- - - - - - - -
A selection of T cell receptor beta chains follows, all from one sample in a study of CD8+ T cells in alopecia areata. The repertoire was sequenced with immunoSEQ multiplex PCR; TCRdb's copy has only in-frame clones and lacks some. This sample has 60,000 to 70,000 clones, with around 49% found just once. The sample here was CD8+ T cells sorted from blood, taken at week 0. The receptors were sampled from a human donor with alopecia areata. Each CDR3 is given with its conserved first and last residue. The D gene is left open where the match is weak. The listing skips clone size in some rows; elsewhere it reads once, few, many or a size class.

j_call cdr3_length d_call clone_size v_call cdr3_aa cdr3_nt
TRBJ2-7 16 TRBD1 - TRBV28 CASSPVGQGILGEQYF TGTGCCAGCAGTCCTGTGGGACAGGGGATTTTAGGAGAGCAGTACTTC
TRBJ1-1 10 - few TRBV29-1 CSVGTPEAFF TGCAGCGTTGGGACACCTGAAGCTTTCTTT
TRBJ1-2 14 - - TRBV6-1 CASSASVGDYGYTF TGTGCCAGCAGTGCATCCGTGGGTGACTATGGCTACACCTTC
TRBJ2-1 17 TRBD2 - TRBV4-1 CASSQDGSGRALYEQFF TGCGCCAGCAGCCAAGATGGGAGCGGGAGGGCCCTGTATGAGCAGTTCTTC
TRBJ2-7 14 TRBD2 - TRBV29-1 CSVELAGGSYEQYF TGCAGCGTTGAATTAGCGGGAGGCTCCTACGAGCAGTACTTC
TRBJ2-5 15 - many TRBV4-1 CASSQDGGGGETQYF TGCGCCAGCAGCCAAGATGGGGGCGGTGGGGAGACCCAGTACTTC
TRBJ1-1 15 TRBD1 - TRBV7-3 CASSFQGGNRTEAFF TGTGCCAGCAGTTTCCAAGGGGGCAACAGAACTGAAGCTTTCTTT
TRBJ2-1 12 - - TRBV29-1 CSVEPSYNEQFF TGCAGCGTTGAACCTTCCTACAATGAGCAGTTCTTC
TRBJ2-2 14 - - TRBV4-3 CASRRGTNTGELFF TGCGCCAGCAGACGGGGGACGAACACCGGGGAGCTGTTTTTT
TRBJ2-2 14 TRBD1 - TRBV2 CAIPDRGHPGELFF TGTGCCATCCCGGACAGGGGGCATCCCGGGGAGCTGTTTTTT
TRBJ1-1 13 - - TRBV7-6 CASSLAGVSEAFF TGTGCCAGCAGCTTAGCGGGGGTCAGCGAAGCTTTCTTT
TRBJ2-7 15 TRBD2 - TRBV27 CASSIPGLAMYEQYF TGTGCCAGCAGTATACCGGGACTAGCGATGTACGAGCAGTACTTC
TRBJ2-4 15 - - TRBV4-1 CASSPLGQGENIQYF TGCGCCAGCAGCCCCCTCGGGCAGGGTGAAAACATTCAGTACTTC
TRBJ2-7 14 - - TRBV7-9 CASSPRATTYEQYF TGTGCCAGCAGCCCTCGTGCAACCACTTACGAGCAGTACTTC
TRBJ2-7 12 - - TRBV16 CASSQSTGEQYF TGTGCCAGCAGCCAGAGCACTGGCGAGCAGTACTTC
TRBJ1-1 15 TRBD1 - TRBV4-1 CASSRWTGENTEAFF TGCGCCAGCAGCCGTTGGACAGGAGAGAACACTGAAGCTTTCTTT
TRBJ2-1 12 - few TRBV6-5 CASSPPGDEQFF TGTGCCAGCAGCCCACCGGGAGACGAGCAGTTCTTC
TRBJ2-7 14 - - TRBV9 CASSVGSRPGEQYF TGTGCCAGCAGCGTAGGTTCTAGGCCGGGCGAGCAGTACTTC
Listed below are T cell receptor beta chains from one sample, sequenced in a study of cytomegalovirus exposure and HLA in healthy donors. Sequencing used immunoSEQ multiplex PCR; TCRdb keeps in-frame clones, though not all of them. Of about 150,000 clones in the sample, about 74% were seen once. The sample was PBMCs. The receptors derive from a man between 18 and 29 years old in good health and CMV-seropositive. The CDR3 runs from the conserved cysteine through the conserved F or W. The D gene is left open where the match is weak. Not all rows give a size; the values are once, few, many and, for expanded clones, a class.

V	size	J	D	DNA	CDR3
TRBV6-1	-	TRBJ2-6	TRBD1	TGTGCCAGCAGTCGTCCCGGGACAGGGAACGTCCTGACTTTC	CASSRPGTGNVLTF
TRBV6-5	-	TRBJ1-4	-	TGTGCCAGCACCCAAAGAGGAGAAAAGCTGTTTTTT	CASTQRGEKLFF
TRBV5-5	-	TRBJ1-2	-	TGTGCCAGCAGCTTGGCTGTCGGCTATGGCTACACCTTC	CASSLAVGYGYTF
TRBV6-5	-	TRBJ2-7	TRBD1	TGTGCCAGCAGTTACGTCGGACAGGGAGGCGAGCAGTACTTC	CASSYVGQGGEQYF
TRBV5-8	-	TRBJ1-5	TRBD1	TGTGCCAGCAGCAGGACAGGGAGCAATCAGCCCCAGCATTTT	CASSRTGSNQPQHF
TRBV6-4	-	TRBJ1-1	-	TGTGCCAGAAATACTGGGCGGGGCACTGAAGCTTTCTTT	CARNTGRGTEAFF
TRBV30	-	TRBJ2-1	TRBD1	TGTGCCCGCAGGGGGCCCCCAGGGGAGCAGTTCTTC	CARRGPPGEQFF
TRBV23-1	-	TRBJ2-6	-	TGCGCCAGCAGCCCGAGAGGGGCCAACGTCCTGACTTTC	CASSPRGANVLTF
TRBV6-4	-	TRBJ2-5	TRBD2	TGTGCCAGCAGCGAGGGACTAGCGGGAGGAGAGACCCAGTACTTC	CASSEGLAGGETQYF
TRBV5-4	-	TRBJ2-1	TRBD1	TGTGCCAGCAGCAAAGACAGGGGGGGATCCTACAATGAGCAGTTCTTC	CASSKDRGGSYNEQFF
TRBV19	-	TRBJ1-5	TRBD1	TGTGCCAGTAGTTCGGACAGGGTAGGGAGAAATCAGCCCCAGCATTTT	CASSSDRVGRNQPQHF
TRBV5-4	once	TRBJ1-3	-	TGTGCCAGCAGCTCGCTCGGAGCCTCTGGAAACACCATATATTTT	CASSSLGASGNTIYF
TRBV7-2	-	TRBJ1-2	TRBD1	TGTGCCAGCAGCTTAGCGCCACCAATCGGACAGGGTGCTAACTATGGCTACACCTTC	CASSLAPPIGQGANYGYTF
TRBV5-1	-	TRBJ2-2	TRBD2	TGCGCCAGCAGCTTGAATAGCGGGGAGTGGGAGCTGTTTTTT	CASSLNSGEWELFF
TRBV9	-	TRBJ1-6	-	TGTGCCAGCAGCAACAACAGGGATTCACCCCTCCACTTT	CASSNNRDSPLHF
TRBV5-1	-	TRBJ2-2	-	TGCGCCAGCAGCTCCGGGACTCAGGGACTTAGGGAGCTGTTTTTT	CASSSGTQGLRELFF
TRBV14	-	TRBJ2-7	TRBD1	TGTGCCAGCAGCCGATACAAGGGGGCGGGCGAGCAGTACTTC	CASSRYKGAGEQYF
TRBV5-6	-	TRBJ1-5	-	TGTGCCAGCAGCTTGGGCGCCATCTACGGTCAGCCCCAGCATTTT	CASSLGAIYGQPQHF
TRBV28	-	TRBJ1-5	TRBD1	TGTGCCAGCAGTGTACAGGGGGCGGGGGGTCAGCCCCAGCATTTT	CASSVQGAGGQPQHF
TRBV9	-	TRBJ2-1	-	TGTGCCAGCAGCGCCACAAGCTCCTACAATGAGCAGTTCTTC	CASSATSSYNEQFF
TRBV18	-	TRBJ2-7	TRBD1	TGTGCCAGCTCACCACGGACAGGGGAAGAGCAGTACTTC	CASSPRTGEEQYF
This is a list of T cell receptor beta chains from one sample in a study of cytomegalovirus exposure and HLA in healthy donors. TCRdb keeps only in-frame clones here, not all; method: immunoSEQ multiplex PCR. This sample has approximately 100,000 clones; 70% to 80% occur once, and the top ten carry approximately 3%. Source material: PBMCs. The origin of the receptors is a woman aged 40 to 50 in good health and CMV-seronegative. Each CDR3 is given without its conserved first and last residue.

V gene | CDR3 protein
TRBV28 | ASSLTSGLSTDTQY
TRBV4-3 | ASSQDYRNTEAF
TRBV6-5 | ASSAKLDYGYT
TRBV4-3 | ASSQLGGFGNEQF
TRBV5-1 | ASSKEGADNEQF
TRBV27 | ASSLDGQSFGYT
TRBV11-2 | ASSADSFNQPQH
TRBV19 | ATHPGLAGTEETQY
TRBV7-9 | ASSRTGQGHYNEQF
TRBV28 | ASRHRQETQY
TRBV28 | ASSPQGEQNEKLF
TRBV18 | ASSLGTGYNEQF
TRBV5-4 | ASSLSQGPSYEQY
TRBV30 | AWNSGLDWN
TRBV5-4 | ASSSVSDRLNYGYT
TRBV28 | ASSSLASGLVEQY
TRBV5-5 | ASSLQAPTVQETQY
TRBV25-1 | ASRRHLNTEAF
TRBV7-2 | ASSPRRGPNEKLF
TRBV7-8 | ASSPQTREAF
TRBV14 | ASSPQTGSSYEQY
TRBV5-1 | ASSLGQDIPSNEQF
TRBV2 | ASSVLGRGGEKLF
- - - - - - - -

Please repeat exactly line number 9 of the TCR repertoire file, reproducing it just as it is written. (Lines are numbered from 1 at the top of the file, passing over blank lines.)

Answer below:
TRBJ1-1 15 TRBD1 - TRBV7-3 CASSFQGGNRTEAFF TGTGCCAGCAGTTTCCAAGGGGGCAACAGAACTGAAGCTTTCTTT